13. Carr, Stuart C. 2013. Anti-Poverty Psychology. New York: Springer.CrossRefGoogle Scholar
  14. Carr, Stuart C., and Tod S. Sloan. 2003. Poverty and Psychology: From Global Perspective to Local Practice. New York: Springer.
  15. Chew, Andrew, and Susan Greer. 1997. Contrasting World Views on Accounting: Accountability and Aboriginal Culture. Accounting, Auditing & Accountability Journal 10 (3): 276–298. Scholar
  16. Christensen, Rachel A., and Alnoor Ebrahim. 2006. How Does Accountability Affect Mission? The Case of a Nonprofit Serving Immigrants and Refugees. Nonprofit Management and Leadership 17 (2): 195–209. Scholar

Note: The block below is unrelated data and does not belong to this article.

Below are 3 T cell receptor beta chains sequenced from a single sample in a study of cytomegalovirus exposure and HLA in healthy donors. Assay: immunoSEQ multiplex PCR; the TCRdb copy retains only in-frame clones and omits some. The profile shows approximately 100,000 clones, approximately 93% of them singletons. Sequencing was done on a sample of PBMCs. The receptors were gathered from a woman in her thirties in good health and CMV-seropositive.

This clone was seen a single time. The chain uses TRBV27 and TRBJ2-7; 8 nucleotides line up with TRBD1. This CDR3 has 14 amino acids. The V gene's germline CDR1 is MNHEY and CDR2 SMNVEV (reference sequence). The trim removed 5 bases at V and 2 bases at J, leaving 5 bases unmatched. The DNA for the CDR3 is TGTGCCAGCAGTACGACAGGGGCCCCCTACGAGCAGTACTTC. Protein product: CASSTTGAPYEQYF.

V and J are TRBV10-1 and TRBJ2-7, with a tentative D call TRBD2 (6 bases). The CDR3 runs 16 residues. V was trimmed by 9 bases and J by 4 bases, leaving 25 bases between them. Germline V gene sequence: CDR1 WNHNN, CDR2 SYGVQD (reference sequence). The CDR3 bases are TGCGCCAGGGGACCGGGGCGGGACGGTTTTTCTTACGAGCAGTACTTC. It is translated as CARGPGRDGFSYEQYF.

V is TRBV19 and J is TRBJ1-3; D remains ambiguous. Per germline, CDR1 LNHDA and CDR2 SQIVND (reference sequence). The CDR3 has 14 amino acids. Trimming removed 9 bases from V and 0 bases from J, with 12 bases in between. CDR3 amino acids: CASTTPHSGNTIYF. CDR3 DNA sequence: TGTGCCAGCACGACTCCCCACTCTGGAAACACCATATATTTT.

17. Coule, Tracey M. 2015. Nonprofit Governance and Accountability: Broadening the Theoretical Perspective. Nonprofit and Voluntary Sector Quarterly 44 (1): 75–97. Scholar
  18. Dhanani, Alpa, and Ciaran Connolly. 2015. Non-Governmental Organizational Accountability: Talking the Talk and Walking the Walk? Journal of Business Ethics 129 (3): 613–637. Scholar
  19. Ebrahim, Alnoor. 2003a. Accountability in Practice: Mechanisms for NGOs. World Development 31 (5): 813–829. Scholar
  20. Ebrahim, Alnoor. 2003b. NGOs and Organizational Change: Discourse, Reporting, and Learning. Cambridge: Cambridge University Press.CrossRefGoogle Scholar
  21. Ebrahim, Alnoor. 2003c. Making Sense of Accountability: Conceptual Perspectives for Northern and Southern Nonprofits. Nonprofit Management and Leadership 14 (2): 191–212. Scholar
  22. Ebrahim, Alnoor. 2005. Accountability Myopia: Losing Sight of Organizational Learning. Nonprofit and Voluntary Sector Quarterly 34 (1): 56–87. Scholar
  23. Ebrahim, Alnoor. 2009. Placing the Normative Logics of Accountability in ‘Thick’ Perspective. American Behavioral Scientist 52 (6): 885–904. Scholar